PoP Blog

on 30 Aug, 22:29

We are launching Verticals—a venture to provide decentralized social networks to anyone

We are launching Verticals—a venture to provide decentralized social networks to anyone

The PoP team is very proud to announce the launch or Verticals, our own venture to provide decentralized social networks, and clusters of niche websites, to anyone:


We decided to call this venture Verticals, because it specializes on providing vertical portals. Our focus is on empowering communities, providing them the tools needed to be autonomous online (i.e. not dependant on any mainstream platform), and enabling them to connect to all related communities. Our objective is to foster the decentralization of the Internet.

So, what is Verticals about?

Launch your vertical portal, and combine the effort of your community

vertical portal is an online community in which those people looking for a certain topic can meet up online. It is a unique access point to a certain industry, market niche, or area of interest.

Verticals creates decentralized vertical portals — information is accessed from a central point, which gets all data from a cluster of niche websites. The niche websites are autonomous: they can be accessed on their own and under their own URL, be owned by different people, and be attached to/de-attached from the vertical portal at any moment.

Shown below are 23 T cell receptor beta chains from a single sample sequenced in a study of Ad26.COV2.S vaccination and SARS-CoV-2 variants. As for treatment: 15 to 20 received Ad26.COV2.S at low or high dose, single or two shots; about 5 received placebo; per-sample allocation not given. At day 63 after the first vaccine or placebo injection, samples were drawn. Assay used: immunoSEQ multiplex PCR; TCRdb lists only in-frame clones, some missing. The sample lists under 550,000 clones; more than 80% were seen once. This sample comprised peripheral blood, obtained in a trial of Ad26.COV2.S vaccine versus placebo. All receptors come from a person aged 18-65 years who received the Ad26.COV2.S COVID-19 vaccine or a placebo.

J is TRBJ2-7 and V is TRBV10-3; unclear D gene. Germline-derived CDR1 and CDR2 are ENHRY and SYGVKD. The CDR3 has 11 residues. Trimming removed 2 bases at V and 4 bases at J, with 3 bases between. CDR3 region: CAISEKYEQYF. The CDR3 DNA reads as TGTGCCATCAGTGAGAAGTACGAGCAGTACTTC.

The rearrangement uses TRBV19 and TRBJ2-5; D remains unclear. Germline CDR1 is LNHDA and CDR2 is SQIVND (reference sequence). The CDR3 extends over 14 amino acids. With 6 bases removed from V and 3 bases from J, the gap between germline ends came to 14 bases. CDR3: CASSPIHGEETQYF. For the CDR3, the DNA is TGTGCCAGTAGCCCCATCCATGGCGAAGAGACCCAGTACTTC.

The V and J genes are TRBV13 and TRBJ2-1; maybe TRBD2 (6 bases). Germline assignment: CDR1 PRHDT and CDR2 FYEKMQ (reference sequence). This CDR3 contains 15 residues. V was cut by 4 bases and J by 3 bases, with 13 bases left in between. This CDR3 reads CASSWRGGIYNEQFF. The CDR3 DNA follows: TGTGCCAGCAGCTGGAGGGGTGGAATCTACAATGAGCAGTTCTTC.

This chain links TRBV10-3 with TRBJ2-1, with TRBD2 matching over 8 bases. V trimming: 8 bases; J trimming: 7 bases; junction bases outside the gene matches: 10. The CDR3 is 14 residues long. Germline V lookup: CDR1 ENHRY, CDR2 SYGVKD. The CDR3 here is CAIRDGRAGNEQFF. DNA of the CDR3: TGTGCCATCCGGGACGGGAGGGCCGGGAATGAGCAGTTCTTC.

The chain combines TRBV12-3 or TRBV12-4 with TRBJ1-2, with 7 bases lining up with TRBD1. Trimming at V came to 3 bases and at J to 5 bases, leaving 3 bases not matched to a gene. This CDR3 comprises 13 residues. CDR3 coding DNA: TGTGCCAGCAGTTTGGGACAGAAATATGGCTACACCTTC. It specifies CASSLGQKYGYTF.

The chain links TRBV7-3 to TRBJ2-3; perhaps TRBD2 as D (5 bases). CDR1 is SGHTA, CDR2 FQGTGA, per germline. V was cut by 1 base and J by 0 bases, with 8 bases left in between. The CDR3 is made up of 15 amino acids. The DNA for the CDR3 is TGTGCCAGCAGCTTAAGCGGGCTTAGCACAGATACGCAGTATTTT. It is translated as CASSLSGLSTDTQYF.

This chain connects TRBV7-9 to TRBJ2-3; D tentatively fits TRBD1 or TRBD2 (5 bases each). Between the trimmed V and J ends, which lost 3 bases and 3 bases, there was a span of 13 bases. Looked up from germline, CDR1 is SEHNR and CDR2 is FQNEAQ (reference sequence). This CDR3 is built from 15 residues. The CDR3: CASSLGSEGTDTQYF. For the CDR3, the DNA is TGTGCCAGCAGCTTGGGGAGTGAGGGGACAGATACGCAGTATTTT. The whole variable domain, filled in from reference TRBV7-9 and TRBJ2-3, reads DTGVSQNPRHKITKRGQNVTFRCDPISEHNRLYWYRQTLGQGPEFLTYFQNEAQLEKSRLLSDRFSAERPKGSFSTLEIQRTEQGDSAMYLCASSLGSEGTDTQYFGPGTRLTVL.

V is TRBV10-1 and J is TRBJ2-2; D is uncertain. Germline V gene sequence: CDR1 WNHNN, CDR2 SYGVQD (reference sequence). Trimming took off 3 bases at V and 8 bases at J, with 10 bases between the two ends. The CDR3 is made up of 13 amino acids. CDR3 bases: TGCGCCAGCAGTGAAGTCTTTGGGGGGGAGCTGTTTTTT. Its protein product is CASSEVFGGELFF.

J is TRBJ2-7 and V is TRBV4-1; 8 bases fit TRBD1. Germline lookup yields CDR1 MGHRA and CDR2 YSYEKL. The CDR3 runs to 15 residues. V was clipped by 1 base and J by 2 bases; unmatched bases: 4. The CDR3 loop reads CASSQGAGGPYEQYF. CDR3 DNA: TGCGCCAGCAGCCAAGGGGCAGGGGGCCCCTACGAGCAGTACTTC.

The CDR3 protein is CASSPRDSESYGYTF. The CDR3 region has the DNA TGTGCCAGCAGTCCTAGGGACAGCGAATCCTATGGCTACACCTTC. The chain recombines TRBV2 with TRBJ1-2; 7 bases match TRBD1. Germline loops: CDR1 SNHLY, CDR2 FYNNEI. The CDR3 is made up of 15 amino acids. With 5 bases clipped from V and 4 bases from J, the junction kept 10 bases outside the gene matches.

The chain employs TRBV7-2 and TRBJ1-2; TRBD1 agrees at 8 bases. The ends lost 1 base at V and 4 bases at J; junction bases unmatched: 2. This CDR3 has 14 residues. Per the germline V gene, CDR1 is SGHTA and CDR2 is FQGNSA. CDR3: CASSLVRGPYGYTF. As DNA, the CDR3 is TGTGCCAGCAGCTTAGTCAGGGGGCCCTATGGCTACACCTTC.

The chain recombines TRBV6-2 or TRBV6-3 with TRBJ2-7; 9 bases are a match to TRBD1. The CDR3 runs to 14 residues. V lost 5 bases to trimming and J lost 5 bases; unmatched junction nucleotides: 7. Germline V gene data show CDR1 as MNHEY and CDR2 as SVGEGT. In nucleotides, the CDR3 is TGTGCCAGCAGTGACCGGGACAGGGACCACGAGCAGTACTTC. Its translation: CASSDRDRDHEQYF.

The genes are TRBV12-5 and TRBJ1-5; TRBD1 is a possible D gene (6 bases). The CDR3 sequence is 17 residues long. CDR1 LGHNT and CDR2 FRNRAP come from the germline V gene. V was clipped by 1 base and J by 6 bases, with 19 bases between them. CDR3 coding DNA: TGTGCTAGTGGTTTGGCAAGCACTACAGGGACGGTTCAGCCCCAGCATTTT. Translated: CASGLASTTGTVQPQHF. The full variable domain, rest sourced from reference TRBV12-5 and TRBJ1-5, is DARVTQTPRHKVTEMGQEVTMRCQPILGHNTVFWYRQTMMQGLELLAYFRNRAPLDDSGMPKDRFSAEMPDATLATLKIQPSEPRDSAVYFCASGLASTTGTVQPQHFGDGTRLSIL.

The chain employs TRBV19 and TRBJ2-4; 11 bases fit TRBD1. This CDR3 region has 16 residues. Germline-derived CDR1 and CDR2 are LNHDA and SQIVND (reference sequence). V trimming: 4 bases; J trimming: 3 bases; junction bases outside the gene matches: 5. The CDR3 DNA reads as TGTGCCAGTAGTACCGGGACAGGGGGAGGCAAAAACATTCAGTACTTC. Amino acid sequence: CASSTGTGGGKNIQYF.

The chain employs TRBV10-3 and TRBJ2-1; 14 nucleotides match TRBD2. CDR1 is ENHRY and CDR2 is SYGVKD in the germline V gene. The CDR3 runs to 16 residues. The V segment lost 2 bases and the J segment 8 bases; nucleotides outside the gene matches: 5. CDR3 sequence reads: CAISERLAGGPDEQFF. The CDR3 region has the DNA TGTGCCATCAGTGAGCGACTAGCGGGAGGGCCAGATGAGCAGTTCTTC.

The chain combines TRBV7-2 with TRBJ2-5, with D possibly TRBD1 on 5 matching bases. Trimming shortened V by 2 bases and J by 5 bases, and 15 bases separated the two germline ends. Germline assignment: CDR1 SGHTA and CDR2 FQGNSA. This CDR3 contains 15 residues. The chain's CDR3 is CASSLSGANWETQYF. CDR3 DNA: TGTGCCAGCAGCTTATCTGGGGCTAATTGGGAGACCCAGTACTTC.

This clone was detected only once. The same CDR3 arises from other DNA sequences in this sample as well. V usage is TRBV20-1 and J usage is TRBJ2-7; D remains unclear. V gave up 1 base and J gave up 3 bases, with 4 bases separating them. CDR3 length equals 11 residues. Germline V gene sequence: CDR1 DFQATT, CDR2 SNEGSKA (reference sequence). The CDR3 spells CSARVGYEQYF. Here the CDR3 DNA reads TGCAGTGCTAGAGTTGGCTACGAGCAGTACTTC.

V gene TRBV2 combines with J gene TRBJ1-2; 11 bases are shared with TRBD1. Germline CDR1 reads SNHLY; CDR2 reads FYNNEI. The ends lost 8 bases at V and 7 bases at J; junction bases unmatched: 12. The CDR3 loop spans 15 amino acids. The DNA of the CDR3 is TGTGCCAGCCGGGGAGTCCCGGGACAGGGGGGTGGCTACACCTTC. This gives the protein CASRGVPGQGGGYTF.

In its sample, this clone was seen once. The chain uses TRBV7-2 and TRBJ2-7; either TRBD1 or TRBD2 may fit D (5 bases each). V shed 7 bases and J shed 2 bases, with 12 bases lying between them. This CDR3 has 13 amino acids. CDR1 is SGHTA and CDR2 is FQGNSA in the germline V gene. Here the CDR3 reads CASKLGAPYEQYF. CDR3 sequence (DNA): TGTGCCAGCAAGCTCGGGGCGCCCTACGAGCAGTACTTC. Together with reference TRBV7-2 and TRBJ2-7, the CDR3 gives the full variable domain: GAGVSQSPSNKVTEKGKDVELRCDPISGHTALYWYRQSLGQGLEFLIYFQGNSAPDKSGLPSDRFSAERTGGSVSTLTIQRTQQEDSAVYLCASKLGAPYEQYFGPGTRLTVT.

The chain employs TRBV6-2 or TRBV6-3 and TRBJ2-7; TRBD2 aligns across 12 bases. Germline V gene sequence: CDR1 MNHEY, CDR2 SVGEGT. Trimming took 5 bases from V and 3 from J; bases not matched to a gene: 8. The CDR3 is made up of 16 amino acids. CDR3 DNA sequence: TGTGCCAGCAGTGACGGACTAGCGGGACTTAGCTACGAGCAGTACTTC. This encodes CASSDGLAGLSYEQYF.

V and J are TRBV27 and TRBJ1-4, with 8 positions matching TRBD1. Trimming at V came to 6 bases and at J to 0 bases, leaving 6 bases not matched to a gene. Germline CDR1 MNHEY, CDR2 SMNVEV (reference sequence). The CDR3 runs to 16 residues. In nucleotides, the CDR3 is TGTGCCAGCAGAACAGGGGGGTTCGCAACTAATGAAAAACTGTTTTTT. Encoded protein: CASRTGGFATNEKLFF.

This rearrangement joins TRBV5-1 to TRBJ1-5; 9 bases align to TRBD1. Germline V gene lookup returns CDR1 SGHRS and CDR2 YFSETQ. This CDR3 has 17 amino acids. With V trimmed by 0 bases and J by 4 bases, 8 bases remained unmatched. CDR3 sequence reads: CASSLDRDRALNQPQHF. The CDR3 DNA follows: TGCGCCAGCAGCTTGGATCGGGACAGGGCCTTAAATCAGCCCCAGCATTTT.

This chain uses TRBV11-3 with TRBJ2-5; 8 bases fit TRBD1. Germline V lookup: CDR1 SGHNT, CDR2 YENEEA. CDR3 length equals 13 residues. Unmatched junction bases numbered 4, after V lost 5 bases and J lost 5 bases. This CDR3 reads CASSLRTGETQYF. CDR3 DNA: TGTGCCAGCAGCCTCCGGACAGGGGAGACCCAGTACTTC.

How a decentralized vertical portal works:

1. The vertical portal fetches its content from a cluster of niche websites, which provide their data in real time

2. Browsing inside the vertical portal, clicking on a link from the niche website will open the page inside the portal

3. User interaction with the niche website (such as liking a post, or adding a comment) takes place directly within the vertical portal

The user experience is always the same — the user can be made unaware that the data is coming from a different website

How decentralized online communities are created:

1. Niche websites are autonoumous websites (they exist under their own URL) which specialize on a certain aspect of the vertical portal’s area of interest